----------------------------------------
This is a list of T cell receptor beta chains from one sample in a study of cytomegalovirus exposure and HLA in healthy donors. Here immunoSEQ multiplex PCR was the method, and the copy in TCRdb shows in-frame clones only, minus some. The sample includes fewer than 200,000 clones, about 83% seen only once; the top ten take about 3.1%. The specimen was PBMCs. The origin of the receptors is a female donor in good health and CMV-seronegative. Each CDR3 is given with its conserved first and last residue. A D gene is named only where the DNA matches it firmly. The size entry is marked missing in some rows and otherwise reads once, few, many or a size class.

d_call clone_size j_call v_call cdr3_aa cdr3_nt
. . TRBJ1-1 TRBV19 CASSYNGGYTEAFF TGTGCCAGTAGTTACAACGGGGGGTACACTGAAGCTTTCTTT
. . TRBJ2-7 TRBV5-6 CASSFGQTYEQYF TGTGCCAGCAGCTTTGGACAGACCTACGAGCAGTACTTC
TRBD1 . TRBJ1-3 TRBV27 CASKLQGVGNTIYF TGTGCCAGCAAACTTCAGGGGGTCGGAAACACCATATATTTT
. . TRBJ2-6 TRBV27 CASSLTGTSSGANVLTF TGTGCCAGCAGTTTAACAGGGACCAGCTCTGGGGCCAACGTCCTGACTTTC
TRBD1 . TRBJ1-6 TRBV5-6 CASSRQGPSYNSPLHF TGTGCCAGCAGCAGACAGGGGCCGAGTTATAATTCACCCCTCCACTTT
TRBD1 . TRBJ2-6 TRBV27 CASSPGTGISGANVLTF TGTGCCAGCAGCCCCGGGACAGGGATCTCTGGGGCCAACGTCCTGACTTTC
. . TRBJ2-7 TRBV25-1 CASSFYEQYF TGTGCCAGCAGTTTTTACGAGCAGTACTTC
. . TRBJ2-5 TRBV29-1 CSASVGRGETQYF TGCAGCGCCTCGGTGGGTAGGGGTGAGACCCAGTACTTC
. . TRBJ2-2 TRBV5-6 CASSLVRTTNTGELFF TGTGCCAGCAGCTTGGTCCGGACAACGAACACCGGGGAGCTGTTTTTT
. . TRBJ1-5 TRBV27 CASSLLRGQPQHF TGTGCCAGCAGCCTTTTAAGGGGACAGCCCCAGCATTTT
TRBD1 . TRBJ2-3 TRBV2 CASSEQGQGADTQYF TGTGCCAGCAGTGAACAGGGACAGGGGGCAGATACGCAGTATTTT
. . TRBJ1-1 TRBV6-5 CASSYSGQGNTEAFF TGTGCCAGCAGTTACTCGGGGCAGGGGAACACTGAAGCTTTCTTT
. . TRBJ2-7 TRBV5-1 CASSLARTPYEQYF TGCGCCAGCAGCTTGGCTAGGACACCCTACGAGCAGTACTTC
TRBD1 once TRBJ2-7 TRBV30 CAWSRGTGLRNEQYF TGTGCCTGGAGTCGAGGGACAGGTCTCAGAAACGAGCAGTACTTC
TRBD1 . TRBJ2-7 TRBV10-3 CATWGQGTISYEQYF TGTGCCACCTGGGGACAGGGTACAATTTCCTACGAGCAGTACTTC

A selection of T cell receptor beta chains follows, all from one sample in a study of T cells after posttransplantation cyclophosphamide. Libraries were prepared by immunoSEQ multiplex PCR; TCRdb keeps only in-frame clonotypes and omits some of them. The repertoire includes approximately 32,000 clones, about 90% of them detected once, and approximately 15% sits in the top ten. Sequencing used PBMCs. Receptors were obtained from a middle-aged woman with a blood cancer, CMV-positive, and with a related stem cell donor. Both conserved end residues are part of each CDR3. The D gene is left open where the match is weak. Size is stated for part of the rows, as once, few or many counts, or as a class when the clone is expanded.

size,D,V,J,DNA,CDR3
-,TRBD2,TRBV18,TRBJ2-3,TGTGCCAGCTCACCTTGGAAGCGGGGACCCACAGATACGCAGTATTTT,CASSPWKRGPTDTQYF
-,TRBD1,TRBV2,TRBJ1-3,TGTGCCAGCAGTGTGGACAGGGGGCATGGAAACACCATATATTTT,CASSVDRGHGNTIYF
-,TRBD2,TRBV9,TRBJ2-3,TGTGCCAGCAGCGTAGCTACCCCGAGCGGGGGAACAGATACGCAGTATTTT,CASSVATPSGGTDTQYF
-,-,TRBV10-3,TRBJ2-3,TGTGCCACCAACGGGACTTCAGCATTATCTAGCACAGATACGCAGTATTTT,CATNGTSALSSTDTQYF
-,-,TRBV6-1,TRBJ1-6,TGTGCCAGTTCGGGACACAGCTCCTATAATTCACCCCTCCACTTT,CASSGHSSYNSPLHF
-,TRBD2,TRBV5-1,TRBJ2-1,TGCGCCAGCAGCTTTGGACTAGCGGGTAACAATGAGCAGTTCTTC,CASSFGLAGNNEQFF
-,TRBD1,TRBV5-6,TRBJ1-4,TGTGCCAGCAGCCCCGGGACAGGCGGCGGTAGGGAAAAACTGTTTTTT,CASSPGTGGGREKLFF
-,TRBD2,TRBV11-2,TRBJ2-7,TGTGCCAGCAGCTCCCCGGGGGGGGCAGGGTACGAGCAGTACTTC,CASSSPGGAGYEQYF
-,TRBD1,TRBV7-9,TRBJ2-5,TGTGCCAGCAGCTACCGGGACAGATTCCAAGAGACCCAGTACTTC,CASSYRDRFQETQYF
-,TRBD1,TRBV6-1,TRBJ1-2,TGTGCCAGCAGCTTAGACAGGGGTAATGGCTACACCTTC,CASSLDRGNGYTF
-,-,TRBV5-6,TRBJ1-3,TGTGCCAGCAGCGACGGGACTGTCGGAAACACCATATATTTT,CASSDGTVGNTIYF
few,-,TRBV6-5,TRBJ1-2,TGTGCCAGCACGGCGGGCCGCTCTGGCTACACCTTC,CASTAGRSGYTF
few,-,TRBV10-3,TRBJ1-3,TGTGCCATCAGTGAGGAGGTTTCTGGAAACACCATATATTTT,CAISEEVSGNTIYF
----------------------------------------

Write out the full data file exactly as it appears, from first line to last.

This is a list of T cell receptor beta chains from one sample in a study of cytomegalovirus exposure and HLA in healthy donors. Here immunoSEQ multiplex PCR was the method, and the copy in TCRdb shows in-frame clones only, minus some. The sample includes fewer than 200,000 clones, about 83% seen only once; the top ten take about 3.1%. The specimen was PBMCs. The origin of the receptors is a female donor in good health and CMV-seronegative. Each CDR3 is given with its conserved first and last residue. A D gene is named only where the DNA matches it firmly. The size entry is marked missing in some rows and otherwise reads once, few, many or a size class.

d_call clone_size j_call v_call cdr3_aa cdr3_nt
. . TRBJ1-1 TRBV19 CASSYNGGYTEAFF TGTGCCAGTAGTTACAACGGGGGGTACACTGAAGCTTTCTTT
. . TRBJ2-7 TRBV5-6 CASSFGQTYEQYF TGTGCCAGCAGCTTTGGACAGACCTACGAGCAGTACTTC
TRBD1 . TRBJ1-3 TRBV27 CASKLQGVGNTIYF TGTGCCAGCAAACTTCAGGGGGTCGGAAACACCATATATTTT
. . TRBJ2-6 TRBV27 CASSLTGTSSGANVLTF TGTGCCAGCAGTTTAACAGGGACCAGCTCTGGGGCCAACGTCCTGACTTTC
TRBD1 . TRBJ1-6 TRBV5-6 CASSRQGPSYNSPLHF TGTGCCAGCAGCAGACAGGGGCCGAGTTATAATTCACCCCTCCACTTT
TRBD1 . TRBJ2-6 TRBV27 CASSPGTGISGANVLTF TGTGCCAGCAGCCCCGGGACAGGGATCTCTGGGGCCAACGTCCTGACTTTC
. . TRBJ2-7 TRBV25-1 CASSFYEQYF TGTGCCAGCAGTTTTTACGAGCAGTACTTC
. . TRBJ2-5 TRBV29-1 CSASVGRGETQYF TGCAGCGCCTCGGTGGGTAGGGGTGAGACCCAGTACTTC
. . TRBJ2-2 TRBV5-6 CASSLVRTTNTGELFF TGTGCCAGCAGCTTGGTCCGGACAACGAACACCGGGGAGCTGTTTTTT
. . TRBJ1-5 TRBV27 CASSLLRGQPQHF TGTGCCAGCAGCCTTTTAAGGGGACAGCCCCAGCATTTT
TRBD1 . TRBJ2-3 TRBV2 CASSEQGQGADTQYF TGTGCCAGCAGTGAACAGGGACAGGGGGCAGATACGCAGTATTTT
. . TRBJ1-1 TRBV6-5 CASSYSGQGNTEAFF TGTGCCAGCAGTTACTCGGGGCAGGGGAACACTGAAGCTTTCTTT
. . TRBJ2-7 TRBV5-1 CASSLARTPYEQYF TGCGCCAGCAGCTTGGCTAGGACACCCTACGAGCAGTACTTC
TRBD1 once TRBJ2-7 TRBV30 CAWSRGTGLRNEQYF TGTGCCTGGAGTCGAGGGACAGGTCTCAGAAACGAGCAGTACTTC
TRBD1 . TRBJ2-7 TRBV10-3 CATWGQGTISYEQYF TGTGCCACCTGGGGACAGGGTACAATTTCCTACGAGCAGTACTTC

A selection of T cell receptor beta chains follows, all from one sample in a study of T cells after posttransplantation cyclophosphamide. Libraries were prepared by immunoSEQ multiplex PCR; TCRdb keeps only in-frame clonotypes and omits some of them. The repertoire includes approximately 32,000 clones, about 90% of them detected once, and approximately 15% sits in the top ten. Sequencing used PBMCs. Receptors were obtained from a middle-aged woman with a blood cancer, CMV-positive, and with a related stem cell donor. Both conserved end residues are part of each CDR3. The D gene is left open where the match is weak. Size is stated for part of the rows, as once, few or many counts, or as a class when the clone is expanded.

size,D,V,J,DNA,CDR3
-,TRBD2,TRBV18,TRBJ2-3,TGTGCCAGCTCACCTTGGAAGCGGGGACCCACAGATACGCAGTATTTT,CASSPWKRGPTDTQYF
-,TRBD1,TRBV2,TRBJ1-3,TGTGCCAGCAGTGTGGACAGGGGGCATGGAAACACCATATATTTT,CASSVDRGHGNTIYF
-,TRBD2,TRBV9,TRBJ2-3,TGTGCCAGCAGCGTAGCTACCCCGAGCGGGGGAACAGATACGCAGTATTTT,CASSVATPSGGTDTQYF
-,-,TRBV10-3,TRBJ2-3,TGTGCCACCAACGGGACTTCAGCATTATCTAGCACAGATACGCAGTATTTT,CATNGTSALSSTDTQYF
-,-,TRBV6-1,TRBJ1-6,TGTGCCAGTTCGGGACACAGCTCCTATAATTCACCCCTCCACTTT,CASSGHSSYNSPLHF
-,TRBD2,TRBV5-1,TRBJ2-1,TGCGCCAGCAGCTTTGGACTAGCGGGTAACAATGAGCAGTTCTTC,CASSFGLAGNNEQFF
-,TRBD1,TRBV5-6,TRBJ1-4,TGTGCCAGCAGCCCCGGGACAGGCGGCGGTAGGGAAAAACTGTTTTTT,CASSPGTGGGREKLFF
-,TRBD2,TRBV11-2,TRBJ2-7,TGTGCCAGCAGCTCCCCGGGGGGGGCAGGGTACGAGCAGTACTTC,CASSSPGGAGYEQYF
-,TRBD1,TRBV7-9,TRBJ2-5,TGTGCCAGCAGCTACCGGGACAGATTCCAAGAGACCCAGTACTTC,CASSYRDRFQETQYF
-,TRBD1,TRBV6-1,TRBJ1-2,TGTGCCAGCAGCTTAGACAGGGGTAATGGCTACACCTTC,CASSLDRGNGYTF
-,-,TRBV5-6,TRBJ1-3,TGTGCCAGCAGCGACGGGACTGTCGGAAACACCATATATTTT,CASSDGTVGNTIYF
few,-,TRBV6-5,TRBJ1-2,TGTGCCAGCACGGCGGGCCGCTCTGGCTACACCTTC,CASTAGRSGYTF
few,-,TRBV10-3,TRBJ1-3,TGTGCCATCAGTGAGGAGGTTTCTGGAAACACCATATATTTT,CAISEEVSGNTIYF